Global air transport IT provider SITA today celebrates the fifteenth anniversary of the launch of its self-service check-in kiosks. Air Alaska was the first to receive a SITA kiosk back in 1997, and since then more than 5,200 have been installed at close to 200 airports around the world. During this time SITA kiosks have reduced queuing and improved the journey for hundreds of millions of passengers by providing fast and easy check-in.
In 2003, SITA’s first common use self-service (CUSS) kiosks made their appearance at Toronto Pearson International Airport as part of the Greater Toronto Airport Authority’s $4.4bn development programme. Then in 2009, SITA launched AirportConnect S3 Kiosk, the world’s most compact free-standing model, with the smallest footprint of any fully functioning check-in kiosk. These have rapidly become the ‘kiosk of choice’ for airlines and airports, and the 1,000th AirportConnect S3 will be delivered by SITA in May 2012.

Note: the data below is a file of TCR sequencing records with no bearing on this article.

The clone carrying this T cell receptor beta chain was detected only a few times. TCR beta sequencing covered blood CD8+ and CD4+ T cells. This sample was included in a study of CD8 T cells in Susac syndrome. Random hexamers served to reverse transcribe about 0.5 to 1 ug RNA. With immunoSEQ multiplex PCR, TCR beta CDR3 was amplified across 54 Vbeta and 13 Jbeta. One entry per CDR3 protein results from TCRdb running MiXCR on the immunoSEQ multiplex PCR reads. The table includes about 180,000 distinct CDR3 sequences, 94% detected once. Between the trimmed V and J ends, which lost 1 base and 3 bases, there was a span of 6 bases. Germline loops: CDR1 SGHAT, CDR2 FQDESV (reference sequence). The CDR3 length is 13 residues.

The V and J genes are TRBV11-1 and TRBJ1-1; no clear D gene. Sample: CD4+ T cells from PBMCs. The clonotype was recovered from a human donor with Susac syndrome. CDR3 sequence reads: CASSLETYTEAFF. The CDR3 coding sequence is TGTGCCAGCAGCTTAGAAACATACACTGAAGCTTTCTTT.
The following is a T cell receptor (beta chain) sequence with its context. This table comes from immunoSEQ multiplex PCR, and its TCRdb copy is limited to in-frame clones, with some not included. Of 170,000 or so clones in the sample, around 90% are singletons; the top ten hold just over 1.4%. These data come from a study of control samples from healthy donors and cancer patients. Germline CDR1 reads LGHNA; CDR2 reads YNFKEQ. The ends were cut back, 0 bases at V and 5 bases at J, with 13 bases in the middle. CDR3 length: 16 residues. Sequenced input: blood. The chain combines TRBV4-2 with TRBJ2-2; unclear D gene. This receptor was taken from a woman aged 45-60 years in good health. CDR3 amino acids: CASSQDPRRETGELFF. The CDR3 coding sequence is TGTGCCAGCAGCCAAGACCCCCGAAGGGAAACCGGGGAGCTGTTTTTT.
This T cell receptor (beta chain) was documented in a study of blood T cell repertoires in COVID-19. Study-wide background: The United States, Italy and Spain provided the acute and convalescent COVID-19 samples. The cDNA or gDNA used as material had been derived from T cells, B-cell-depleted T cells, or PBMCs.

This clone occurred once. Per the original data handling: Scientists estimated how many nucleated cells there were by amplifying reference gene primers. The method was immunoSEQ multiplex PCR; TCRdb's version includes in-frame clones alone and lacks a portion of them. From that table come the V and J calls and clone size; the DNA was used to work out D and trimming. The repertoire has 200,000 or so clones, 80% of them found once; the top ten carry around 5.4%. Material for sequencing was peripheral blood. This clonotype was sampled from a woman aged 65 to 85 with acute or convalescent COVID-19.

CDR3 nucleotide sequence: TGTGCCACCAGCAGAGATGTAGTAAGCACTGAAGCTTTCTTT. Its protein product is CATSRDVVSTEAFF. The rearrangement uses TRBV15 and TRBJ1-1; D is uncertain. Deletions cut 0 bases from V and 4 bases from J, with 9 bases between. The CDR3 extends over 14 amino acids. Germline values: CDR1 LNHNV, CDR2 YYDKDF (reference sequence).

The history of the kiosk at airports continues to grow, as the percentage of passengers who check-in at a kiosk has risen to 20% worldwide and is expected to continue. The introduction of online and mobile check-in over the last few years has proved to be hugely popular, and with more than half of passengers carrying smartphones, the trend to check in using personal devices is set to rise. Already some 31% of smartphone holders use mobile check-in frequently or occasionally.
Matthys Serfontein, vice president of airport solutions at SITA said, "Kiosk usage is part of a multi-channel service offering from airlines and airports. SITA continues to work with our customers to develop new functionality to make kiosks even more useful. We’ve added secure payment processing for additional sales such as upgrades, local transport and meals and our industry survey shows that 70% of airlines plan to use kiosks for sales by 2014. Also, services such as self-baggage tagging and bag check at kiosks now allow passengers to experience true end-to-end self-service check-in."
In recent years inventive uses for kiosks have been introduced at airports, including the SITA WorldTracer kiosk which allows passengers to file a missing baggage claim quickly and simply without the need for an agent. Fifteen years on, the kiosk remains an important fixture at the world’s airports, continually evolving both in appearance and service capability to provide the services that passengers want, quickly and easily.